A small amount for heart surgery that will save his life, but a huge amount of money to any Guatemalan family.

The 1,000,000 Banana Give-Away

December 5, 2009 by  
Filed under Daily Blog

How long would it take to eat 800,000 bananas?

How long would it take to eat 1,000,000 bananas?

 We received access to 1,000,000 bananas (and one container was stolen)  thanks to the Chiquita Banana Company; the program is managed by the Rotary Club.  Each container has 96,000 bananas, packed in 45 pound boxes – about 900 boxes for a total of 40,000 pounds.

One container was stolen – someone intercepted the tractor trailer and convinced the driver to unload 40,000 pounds of bananas at a nearby warehouse.  The driver simply backed up and started to unload – I guess he was glad to get unloaded and didn’t check the address.  Or perhaps he was threatened or bribed… we don’t know.

But Chiquita was super-understanding and gracious and sent a replacement container of bananas the next day!!

children-pickup-bananas1So far, we have distributed almost 400,000 bananas to the villagers where we have our clinic and through many other missions with whom we work, in  a sort of mission network.  

The bananas have been distributed to many feeding centers, in the poorest areas of Guatemala – thousands of children received bananas to take home to their families, too.  Other missions have given bananas to poor families in their areas, including the roughest, toughest and poorest areas of Guatemala City.

More than 4,000 poor families have already received bananas!

 To read all blog posts and news go <here>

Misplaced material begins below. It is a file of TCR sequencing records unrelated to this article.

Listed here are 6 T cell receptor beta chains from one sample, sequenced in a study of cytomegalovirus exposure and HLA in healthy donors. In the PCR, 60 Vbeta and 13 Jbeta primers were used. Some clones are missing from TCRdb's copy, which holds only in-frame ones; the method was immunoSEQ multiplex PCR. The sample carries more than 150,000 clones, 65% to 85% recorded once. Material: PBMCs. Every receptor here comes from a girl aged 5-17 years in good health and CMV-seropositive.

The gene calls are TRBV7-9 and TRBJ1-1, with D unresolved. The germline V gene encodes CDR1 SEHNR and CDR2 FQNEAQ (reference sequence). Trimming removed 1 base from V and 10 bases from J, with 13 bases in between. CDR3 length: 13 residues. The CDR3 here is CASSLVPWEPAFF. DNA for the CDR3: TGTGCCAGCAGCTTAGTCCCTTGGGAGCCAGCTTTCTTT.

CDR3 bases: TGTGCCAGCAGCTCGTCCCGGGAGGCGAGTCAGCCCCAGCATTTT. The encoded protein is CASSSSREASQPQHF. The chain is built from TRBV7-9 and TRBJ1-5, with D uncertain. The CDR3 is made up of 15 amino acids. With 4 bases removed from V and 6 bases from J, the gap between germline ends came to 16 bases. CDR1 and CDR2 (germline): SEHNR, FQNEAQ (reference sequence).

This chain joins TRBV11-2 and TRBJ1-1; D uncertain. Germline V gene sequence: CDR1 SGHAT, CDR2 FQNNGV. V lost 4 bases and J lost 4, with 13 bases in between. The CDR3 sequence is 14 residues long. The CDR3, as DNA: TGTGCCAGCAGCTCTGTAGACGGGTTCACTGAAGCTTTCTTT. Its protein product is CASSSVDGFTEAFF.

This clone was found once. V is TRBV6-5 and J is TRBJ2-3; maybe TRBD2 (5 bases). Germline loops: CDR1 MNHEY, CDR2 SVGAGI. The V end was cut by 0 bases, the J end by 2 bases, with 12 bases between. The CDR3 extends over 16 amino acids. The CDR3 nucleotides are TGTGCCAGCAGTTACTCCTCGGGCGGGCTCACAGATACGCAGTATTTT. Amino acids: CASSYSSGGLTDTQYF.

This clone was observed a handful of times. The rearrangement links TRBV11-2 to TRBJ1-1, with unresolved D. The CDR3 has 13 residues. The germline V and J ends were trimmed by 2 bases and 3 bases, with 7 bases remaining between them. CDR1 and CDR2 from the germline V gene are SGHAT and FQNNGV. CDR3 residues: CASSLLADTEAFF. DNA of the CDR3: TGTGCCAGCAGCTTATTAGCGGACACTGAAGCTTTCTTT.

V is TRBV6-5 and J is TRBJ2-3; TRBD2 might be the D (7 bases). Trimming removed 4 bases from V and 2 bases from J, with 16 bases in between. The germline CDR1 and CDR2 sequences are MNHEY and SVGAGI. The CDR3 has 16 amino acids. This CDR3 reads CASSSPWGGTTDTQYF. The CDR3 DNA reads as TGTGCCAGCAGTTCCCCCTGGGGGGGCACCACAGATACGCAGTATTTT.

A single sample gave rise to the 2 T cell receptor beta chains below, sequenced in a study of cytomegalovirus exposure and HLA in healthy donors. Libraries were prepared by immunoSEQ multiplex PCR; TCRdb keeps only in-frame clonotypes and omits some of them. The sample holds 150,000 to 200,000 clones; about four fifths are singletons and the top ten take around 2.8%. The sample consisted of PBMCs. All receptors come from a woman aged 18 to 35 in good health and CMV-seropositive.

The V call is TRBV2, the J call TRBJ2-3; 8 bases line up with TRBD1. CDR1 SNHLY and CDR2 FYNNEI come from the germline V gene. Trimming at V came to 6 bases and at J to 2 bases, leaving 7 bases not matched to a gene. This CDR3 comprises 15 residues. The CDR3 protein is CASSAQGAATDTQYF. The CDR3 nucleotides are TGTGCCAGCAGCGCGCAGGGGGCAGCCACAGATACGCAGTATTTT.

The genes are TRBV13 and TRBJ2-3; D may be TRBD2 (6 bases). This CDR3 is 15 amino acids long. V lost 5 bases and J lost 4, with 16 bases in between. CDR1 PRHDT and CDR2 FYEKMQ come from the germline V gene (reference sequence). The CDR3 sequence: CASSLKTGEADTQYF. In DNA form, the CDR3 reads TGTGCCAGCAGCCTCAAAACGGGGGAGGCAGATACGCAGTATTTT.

Crippled by Bus

December 1, 2009 by  
Filed under Daily Blog

Father handicapped. Mother sells firewood to survive.

Father handicapped. Mother sells firewood to survive.


This family might qualify as perhaps the poorest family we’ve met.  The father was a “helper” on a bus, but fell off and was run over. He did not receive any compensation for the accident, and has endured 8 operations. He can’t walk at all, and due to nerve damage, he can’t speak, either. They have 5 children and no source of income.

The father can’t work and the 16 yr-old son can’t find any jobs to do on a steady basis.  
           So the mother buys firewood in bulk, delivered to her shack. Then she and her son chop it in smaller pieces and re-bundle the wood in smaller bundles for resell to the villagers. After working hard all day, she only  makes about $2.
       We visited recently to drop off  some rice, protein milk and beans and it was so sad to see that they have no other food than simple tortillas, with no meat, no vegetables, no sauce… no money for even a little salt.  The only corn they have is what they scavenge from the fields after harvest… the tiny little cobs that the owner didn’t think were worth harvesting.